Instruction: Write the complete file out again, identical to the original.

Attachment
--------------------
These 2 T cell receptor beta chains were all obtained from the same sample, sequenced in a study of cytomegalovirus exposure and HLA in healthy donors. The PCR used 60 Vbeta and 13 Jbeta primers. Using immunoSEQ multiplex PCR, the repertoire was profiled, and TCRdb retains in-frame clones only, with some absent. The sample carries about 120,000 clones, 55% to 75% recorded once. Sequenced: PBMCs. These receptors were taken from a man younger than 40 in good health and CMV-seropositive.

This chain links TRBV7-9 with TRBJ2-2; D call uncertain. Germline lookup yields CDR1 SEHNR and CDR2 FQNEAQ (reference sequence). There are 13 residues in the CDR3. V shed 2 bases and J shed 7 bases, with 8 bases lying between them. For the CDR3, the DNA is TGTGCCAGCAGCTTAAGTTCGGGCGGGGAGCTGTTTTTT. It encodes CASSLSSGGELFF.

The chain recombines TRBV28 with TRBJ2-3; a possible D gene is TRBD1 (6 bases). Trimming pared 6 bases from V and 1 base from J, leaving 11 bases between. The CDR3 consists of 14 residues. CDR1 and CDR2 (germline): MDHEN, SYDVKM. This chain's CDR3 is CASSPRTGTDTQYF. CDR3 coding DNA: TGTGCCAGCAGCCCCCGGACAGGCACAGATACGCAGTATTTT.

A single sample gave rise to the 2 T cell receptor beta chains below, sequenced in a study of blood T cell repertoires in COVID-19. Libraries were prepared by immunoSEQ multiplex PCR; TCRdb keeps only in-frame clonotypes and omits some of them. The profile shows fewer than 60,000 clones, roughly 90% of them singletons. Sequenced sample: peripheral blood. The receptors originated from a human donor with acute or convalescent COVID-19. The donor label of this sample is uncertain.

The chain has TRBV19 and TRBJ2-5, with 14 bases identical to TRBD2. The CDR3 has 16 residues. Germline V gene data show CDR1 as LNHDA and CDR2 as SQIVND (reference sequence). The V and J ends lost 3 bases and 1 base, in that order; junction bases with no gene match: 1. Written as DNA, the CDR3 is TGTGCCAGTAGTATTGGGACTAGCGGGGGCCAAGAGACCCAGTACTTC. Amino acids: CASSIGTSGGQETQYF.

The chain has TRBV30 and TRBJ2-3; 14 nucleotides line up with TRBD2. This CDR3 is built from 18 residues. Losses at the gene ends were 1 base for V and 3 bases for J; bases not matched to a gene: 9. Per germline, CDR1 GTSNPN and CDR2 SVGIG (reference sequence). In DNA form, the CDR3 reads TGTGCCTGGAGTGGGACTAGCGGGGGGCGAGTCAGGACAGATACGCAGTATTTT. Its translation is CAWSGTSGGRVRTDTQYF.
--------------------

These 2 T cell receptor beta chains were all obtained from the same sample, sequenced in a study of cytomegalovirus exposure and HLA in healthy donors. The PCR used 60 Vbeta and 13 Jbeta primers. Using immunoSEQ multiplex PCR, the repertoire was profiled, and TCRdb retains in-frame clones only, with some absent. The sample carries about 120,000 clones, 55% to 75% recorded once. Sequenced: PBMCs. These receptors were taken from a man younger than 40 in good health and CMV-seropositive.

This chain links TRBV7-9 with TRBJ2-2; D call uncertain. Germline lookup yields CDR1 SEHNR and CDR2 FQNEAQ (reference sequence). There are 13 residues in the CDR3. V shed 2 bases and J shed 7 bases, with 8 bases lying between them. For the CDR3, the DNA is TGTGCCAGCAGCTTAAGTTCGGGCGGGGAGCTGTTTTTT. It encodes CASSLSSGGELFF.

The chain recombines TRBV28 with TRBJ2-3; a possible D gene is TRBD1 (6 bases). Trimming pared 6 bases from V and 1 base from J, leaving 11 bases between. The CDR3 consists of 14 residues. CDR1 and CDR2 (germline): MDHEN, SYDVKM. This chain's CDR3 is CASSPRTGTDTQYF. CDR3 coding DNA: TGTGCCAGCAGCCCCCGGACAGGCACAGATACGCAGTATTTT.

A single sample gave rise to the 2 T cell receptor beta chains below, sequenced in a study of blood T cell repertoires in COVID-19. Libraries were prepared by immunoSEQ multiplex PCR; TCRdb keeps only in-frame clonotypes and omits some of them. The profile shows fewer than 60,000 clones, roughly 90% of them singletons. Sequenced sample: peripheral blood. The receptors originated from a human donor with acute or convalescent COVID-19. The donor label of this sample is uncertain.

The chain has TRBV19 and TRBJ2-5, with 14 bases identical to TRBD2. The CDR3 has 16 residues. Germline V gene data show CDR1 as LNHDA and CDR2 as SQIVND (reference sequence). The V and J ends lost 3 bases and 1 base, in that order; junction bases with no gene match: 1. Written as DNA, the CDR3 is TGTGCCAGTAGTATTGGGACTAGCGGGGGCCAAGAGACCCAGTACTTC. Amino acids: CASSIGTSGGQETQYF.

The chain has TRBV30 and TRBJ2-3; 14 nucleotides line up with TRBD2. This CDR3 is built from 18 residues. Losses at the gene ends were 1 base for V and 3 bases for J; bases not matched to a gene: 9. Per germline, CDR1 GTSNPN and CDR2 SVGIG (reference sequence). In DNA form, the CDR3 reads TGTGCCTGGAGTGGGACTAGCGGGGGGCGAGTCAGGACAGATACGCAGTATTTT. Its translation is CAWSGTSGGRVRTDTQYF.